Safe and Healthy Cookware: What You Need to Know When Choosing Non-Toxic Pots and Pans

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Typically, when you go shopping for cookware, the last thing you ask is will this lovely pan make me sick? At this point, you are more likely concerned about how heavy the item is, if your food is going to get burned using it, how the food will turn out after cooking, how long the pot will last, and of course, how much you have to pay for it. The toxicity of cookware is not something you consider when buying cookware.

But, as it turns out, your pots and pans do have an impact on your health. When you cook, the cookware you use is doing more than serve as a container for your food. Pots and pans may be interacting with your food in ways you don’t know and adding all kinds of strange substances to it. The worst is, this can go on without any visible changes to the food. In other words, your food looks and tastes just as good as it should.

How do various types of cookware affect the food cooked in them? HomeDesignX will answer that question in this article. 

1. Coated Or Nonstick Pots

The attraction of nonstick pots is that food doesn’t stick to them, does not leave a mess, and allows you to use less oil. But that convenience may come at a cost. The primary material the pot is made from – stainless steel, iron, etc. – may not be an issue, but the coating on top of that material can be problematic. These coatings often scrape off or become reactive with age and under high temperatures. This can be true for Teflon, Scotchgard, or ceramic coatings. 

Teflon products are made from PFTE or Polytetrafluoroethylene and when this plastic polymer is heated to 572°F it starts to release toxins that can cause Polymer Fume Fever. This flu-like illness is characterized by headaches, chills, and high body temperatures. 

Ceramic, on its own, is not dangerous but when used as a coating it is not very durable and prone to chip. If this happens, other materials inside the coating – such as lead, cadmium, or aluminum – will end up in your food.

2. Nontoxic Nonstick Cookware

egg in a pan

As an alternative to Teflon or ceramic coated cookware, you can use real cast iron or ceramic pots and pans. Real cast iron pots and pans are the most durable types of cookware you can find. They heat well and evenly, plus they retain their heat very well. Real cast iron doesn’t leach any toxic substances into your food and it even comes in a nonstick variety. You may also season a regular cast iron pot to make it nonstick.

Alternatively, you can try pure (100%) ceramic pots and pans. Note that these are different from ceramic-coated cookware. Pure ceramic cookware is made from completely natural materials and fired in a furnace to give it that glasslike appearance. As long as ceramic cookware is certified as lead-free it is completely safe to use. They are the best types of cookware, apart from pure clay cookware, for retaining the full flavor and natural color of your food.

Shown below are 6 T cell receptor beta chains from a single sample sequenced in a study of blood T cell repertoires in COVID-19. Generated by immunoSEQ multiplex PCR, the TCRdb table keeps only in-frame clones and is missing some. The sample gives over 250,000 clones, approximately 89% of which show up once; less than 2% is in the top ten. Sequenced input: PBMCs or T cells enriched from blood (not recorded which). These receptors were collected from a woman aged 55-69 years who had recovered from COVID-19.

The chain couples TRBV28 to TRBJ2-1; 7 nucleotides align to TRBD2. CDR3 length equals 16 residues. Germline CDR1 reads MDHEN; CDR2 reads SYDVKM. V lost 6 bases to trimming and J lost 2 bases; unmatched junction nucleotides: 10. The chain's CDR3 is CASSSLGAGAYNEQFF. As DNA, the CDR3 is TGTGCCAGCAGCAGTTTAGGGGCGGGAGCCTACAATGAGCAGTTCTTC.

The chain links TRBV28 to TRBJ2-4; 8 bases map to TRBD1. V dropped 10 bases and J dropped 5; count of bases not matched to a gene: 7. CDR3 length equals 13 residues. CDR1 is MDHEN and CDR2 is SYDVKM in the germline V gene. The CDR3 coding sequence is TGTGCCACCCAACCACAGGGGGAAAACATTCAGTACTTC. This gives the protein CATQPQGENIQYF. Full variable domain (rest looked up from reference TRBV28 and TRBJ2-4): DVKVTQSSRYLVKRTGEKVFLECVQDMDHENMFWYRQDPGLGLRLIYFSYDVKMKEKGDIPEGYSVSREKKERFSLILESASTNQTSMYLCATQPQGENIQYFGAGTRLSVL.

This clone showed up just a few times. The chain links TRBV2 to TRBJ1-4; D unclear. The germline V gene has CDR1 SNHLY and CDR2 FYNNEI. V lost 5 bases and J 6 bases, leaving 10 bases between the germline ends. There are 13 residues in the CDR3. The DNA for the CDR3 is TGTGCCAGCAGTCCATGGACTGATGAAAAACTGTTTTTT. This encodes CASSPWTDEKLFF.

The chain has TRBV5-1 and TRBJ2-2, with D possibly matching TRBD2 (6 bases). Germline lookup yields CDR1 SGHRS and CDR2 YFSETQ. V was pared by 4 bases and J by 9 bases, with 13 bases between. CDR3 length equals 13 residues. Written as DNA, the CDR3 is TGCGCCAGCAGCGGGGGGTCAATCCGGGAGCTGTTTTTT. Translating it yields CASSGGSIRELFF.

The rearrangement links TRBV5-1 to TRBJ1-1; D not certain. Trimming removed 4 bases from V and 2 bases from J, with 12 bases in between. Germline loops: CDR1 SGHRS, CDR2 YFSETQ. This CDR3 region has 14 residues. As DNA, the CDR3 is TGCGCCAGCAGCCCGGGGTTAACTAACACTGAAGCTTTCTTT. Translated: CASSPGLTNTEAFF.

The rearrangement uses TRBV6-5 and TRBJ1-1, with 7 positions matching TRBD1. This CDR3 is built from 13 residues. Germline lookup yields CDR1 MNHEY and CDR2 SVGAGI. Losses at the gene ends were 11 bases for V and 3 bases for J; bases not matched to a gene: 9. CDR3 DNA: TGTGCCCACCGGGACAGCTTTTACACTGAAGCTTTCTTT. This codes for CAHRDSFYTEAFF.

3. Aluminum Cookware And Aluminum Foil

Aluminum is very widely used because it is lightweight and durable. Aluminum, the compound, is a known neurotoxin linked to Alzheimer’s disease and ALS. Although aluminum cookware is coated, this coating wears out easily, making way for the aluminum to get into your food. The same issue is present with aluminum foil, but since the foil has no coating, food cooked in it has even higher amounts of aluminum. This process is accelerated when you cook acidic food in foil.

4. Glass Cookware

Glass, apart from its fragility, is a very safe type of cookware. Glass cookware does not release toxins into your food. Glass will not harbor bacteria or residues from past meals. Glass offers more options than metal cookware because you can use it inside a microwave. Also, being transparent, lets you see right into the food you are cooking, to know you know when it is time to add water or turn off the heat.

5. Uncoated Copper Pots


Copper cookware is really pretty and a great adornment for your kitchen. Its excellent heat 

conducting abilities makes for quick and even heating. But uncoated copper pots can cause metal poisoning when you use them to cook acidic foods. But you may also face issues with coated copper pots due to the presence of nickel in the coating. Nickel exposure can cause health problems.

6. Stainless Steel Cookware

Stainless steel is a safe option for cooking. It is lightweight like aluminum, will not scratch, and some of them are nonstick. Stainless steel also lasts a really long time. But when buying stainless steel cookware, there is something to be aware of. Most stainless steel is made from an alloy of iron, chromium, and nickel; avoid those types of pots. Look for food-grade stainless steel, they don’t contain nickel or chromium.

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